Emotion might open the door, but analysis can slam it shut.
That is the fundamental story behind the public’s overwhelming rejection of Propositions 30 and 31, the California trial lawyers’ attempt to boost their fee income by allowing a new type of lawsuit against insurers. We can only hope the same kind of scrutiny dooms a number of other self-serving trial lawyer schemes still pending in the state.
In Propositions 30 and 31, trial lawyers tried to convince voters they needed new lawsuits to “protect” them against a conspiracy by “international insurance conglomerates.”
Fortunately, the trial lawyers’ play on emotions backfired. Informed voters looked to the facts: Propositions 30 and 31 would have raised insurance rates for Californians,benefiting mainly the personal injury lawyers. Objective pollsters found that voters never thought they needed “protection,” and by a three-to-one margin believe they are treated fairly by insurers.
The same analysis that did in Propositions 30 and 31 should now be focused on some of the remaining projects on the trial lawyers’ agenda. Take, for example, arbitration. Personal injury lawyers want to make it illegal for an employer to offer a binding arbitration agreement as part of an employment contract. They say they want to “protect” employees by taking more disputes to courts.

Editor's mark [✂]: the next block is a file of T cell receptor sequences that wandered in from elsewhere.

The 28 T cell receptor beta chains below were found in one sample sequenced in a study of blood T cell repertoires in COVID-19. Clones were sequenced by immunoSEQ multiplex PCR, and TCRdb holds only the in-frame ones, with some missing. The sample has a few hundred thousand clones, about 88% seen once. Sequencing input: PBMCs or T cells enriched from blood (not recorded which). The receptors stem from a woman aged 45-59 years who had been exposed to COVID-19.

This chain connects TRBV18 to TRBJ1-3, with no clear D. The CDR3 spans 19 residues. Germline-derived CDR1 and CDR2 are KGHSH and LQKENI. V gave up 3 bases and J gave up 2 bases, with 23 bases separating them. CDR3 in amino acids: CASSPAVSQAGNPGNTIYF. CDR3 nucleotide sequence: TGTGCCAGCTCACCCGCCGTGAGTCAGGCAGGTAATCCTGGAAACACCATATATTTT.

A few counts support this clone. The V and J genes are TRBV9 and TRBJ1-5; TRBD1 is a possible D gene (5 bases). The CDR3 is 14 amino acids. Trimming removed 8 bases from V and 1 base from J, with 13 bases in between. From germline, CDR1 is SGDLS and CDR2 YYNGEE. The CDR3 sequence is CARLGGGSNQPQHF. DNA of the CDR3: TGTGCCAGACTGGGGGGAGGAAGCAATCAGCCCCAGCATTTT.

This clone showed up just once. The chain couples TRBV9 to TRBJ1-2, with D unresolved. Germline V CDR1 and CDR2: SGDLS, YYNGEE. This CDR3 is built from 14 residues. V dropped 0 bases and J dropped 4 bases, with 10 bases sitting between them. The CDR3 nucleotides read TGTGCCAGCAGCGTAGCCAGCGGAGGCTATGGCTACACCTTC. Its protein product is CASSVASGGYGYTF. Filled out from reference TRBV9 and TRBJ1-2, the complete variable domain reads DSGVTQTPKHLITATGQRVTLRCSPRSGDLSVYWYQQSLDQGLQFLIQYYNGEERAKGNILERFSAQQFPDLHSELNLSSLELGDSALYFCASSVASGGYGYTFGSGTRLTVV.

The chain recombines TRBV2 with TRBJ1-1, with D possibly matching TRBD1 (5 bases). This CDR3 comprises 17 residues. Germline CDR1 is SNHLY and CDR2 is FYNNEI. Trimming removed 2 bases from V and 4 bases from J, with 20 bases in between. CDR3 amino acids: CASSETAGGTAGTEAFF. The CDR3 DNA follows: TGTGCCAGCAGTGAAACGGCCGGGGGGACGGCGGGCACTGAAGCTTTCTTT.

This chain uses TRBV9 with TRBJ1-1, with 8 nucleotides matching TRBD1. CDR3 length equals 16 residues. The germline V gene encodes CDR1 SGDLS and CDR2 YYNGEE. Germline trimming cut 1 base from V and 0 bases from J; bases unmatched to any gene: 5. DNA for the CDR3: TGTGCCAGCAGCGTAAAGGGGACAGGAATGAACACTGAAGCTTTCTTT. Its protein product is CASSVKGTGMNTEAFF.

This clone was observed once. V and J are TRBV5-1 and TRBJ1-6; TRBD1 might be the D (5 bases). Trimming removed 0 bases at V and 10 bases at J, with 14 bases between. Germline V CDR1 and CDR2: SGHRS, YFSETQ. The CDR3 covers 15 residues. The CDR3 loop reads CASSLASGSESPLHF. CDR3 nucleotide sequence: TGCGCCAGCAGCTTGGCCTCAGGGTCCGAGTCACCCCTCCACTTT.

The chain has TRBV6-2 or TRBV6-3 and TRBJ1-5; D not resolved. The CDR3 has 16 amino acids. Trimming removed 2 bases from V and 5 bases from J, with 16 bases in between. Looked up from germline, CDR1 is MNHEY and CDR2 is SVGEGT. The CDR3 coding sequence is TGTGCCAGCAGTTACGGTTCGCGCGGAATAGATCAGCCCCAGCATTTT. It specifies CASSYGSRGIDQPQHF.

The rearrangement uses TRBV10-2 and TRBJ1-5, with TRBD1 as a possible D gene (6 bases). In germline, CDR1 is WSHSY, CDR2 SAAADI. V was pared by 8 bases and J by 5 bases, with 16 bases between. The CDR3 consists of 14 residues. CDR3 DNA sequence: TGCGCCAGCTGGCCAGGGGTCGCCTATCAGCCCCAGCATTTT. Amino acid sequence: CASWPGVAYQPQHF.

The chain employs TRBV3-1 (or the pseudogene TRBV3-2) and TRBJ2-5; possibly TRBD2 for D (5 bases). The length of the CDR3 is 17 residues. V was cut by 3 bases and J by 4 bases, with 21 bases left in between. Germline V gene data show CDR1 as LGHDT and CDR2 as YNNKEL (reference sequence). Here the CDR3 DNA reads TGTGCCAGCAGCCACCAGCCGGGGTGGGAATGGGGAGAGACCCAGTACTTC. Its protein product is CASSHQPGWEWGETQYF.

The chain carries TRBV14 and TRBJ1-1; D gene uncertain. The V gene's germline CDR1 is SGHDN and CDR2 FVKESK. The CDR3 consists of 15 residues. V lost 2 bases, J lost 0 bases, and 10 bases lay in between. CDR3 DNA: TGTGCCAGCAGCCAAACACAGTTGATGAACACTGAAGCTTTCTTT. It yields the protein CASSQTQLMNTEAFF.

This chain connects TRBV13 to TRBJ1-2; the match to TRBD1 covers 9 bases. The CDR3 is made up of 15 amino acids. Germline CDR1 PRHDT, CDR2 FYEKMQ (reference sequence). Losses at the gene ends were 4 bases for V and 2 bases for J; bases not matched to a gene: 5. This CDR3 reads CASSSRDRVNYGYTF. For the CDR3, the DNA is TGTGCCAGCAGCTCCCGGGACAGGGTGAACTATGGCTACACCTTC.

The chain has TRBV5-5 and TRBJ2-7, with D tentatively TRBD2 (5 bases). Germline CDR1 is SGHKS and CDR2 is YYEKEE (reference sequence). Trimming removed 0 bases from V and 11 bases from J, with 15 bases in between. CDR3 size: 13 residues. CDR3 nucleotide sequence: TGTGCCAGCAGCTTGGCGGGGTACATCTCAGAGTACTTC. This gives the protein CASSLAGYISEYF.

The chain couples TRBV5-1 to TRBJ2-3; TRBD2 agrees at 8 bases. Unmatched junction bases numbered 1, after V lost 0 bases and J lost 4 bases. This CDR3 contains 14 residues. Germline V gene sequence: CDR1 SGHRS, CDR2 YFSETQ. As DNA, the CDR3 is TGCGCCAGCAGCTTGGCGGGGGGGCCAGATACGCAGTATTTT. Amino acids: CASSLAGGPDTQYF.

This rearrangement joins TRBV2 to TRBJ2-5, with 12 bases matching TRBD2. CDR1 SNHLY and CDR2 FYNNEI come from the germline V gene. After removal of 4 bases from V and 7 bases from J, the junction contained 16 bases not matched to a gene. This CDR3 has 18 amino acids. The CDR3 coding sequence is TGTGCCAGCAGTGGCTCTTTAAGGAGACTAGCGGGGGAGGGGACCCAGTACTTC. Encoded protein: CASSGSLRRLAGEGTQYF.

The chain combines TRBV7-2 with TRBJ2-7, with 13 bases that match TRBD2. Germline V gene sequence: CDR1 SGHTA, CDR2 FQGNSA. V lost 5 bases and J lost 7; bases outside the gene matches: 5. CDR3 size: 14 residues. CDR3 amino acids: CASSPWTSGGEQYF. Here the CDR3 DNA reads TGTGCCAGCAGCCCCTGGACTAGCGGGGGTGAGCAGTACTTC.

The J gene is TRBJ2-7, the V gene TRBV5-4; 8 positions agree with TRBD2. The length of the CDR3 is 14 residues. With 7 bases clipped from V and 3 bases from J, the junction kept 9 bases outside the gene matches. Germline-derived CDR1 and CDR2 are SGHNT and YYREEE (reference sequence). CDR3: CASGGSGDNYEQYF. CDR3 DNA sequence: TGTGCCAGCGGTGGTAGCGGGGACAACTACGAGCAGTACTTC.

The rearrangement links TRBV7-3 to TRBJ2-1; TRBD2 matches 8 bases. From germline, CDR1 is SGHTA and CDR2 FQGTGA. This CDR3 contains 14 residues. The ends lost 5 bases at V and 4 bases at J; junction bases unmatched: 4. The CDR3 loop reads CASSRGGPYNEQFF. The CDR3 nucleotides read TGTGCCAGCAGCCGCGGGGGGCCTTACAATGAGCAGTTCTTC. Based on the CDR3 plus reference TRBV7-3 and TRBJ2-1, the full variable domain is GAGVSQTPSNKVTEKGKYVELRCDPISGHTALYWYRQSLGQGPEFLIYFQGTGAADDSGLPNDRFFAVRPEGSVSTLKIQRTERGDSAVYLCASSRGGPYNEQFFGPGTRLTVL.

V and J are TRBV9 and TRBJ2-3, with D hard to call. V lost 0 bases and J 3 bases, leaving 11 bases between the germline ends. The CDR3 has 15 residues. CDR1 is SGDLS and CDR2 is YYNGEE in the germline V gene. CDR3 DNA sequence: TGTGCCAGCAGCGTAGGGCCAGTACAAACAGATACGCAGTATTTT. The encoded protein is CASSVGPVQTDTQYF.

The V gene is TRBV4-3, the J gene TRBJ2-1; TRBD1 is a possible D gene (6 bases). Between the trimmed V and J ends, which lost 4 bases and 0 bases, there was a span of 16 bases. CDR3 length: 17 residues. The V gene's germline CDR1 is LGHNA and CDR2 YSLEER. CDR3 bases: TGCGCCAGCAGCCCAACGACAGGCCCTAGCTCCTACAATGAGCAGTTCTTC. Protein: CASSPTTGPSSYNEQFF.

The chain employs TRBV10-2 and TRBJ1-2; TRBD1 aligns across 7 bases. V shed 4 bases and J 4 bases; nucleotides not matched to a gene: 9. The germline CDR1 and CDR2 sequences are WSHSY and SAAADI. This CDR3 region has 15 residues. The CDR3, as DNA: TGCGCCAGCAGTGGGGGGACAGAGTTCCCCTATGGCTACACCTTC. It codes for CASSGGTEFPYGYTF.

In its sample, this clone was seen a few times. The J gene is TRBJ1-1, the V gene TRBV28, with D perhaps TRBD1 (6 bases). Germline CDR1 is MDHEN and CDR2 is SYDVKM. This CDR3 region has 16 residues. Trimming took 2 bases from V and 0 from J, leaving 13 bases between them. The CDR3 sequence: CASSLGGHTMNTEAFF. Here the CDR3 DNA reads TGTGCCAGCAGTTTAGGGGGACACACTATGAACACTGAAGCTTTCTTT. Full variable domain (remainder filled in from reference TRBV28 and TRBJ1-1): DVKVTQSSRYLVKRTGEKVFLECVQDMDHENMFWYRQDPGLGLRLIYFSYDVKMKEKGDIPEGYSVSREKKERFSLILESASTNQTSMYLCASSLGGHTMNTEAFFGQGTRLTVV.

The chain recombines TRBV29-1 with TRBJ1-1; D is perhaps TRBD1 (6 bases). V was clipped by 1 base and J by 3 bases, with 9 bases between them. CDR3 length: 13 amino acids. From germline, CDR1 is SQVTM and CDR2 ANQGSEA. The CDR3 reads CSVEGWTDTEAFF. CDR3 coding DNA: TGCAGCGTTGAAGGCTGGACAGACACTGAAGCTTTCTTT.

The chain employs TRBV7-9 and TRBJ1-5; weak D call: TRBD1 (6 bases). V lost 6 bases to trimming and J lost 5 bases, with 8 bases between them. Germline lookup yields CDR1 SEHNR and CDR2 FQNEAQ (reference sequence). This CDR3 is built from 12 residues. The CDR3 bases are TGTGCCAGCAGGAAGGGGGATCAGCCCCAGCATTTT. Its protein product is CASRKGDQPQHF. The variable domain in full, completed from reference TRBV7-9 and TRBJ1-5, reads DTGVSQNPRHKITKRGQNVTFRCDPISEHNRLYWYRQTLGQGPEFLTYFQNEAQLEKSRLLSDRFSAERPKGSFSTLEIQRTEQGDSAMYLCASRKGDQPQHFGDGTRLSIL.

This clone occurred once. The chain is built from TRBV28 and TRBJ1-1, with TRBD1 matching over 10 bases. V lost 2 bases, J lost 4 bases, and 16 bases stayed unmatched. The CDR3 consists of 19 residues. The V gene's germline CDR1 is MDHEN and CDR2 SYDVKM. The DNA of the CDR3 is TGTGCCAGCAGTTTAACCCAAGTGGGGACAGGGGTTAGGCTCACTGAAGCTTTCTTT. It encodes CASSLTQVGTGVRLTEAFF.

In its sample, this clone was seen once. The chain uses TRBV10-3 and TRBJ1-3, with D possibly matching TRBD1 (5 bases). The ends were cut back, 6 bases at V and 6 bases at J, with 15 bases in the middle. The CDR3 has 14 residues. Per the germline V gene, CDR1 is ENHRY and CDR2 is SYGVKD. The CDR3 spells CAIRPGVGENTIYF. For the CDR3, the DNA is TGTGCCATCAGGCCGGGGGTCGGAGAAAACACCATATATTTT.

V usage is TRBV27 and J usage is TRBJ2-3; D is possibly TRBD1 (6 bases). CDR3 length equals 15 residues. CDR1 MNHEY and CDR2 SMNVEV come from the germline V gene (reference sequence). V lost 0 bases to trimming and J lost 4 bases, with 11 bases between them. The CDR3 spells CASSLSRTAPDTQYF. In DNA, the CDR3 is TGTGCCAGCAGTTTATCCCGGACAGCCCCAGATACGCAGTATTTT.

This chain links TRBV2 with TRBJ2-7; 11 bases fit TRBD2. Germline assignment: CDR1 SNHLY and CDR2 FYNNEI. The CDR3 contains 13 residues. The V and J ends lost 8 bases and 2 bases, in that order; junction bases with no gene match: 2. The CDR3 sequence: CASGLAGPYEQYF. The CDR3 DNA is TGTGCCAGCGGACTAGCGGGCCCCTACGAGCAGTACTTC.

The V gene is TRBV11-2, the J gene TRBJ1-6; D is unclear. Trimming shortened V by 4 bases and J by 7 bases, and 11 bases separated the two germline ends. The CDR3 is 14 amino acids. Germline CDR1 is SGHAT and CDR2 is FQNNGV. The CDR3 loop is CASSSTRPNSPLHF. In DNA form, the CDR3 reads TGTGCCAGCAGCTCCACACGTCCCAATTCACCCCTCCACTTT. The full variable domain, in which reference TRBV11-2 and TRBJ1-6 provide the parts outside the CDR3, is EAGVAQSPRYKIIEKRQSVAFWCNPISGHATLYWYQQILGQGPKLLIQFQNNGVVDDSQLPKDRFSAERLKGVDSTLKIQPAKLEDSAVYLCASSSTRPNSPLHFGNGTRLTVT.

However, when we examine the fact that employees win more cases through arbitration (63 percent) than through court battles (15 percent), we again see that the “protections” the trial lawyers are peddling do not pass the smell test.
The same group of lawyers also want to ban arbitration agreements in health plan contracts , they say to “protect” consumers. Clearly, this is another issue that raises much emotion among the public. Has it escaped the trial lawyers attention that arbitration agreements actually protect those who cannot afford to hire an attorney to represent them in small disputes? The smaller the dispute, the less likely a trial lawyer will take a case on a contingency basis.
Apparently these lawyers only want to protect consumers when the stakes are high. More lawsuits against businesses and health plans viewed as “deep pocket” defendants will benefit lawyers looking for runaway jury awards or large forced settlements. Either way, the costs incurred by these suits will force consumers to pay more for goods and health care. We already have too many Californians without health insurance.
Another proposal that won’t stand up to rigorous analysis is the plaintiffs’ bar bill (SB-1254) to virtually kill the confidential protection of documents gathered in lawsuits, but not admitted at trial. The lawyers again are trying to play on emotions while claiming their bill will protect consumers.
Danger To Trade Secrets
Their bill could actually force the release of trade secrets and proprietary business plans of any company sued over an alleged product defect, environmental hazard or financial fraud. Lawyers could root through this information in a quest for new lawsuits. High tech and biotech companies, with their cutting edge innovations and high-paying jobs, will think twice about coming to, or staying in, California if this law is passed.
The Legislature should take notice that their constituents are applying a new level of scrutiny to the trial lawyers’ so-called consumer agenda. An emotion-based “consumer protection” agenda will not succeed where analysis shows consumer problems do not exist.
Sullivan is president of the Civil Justice Association of California.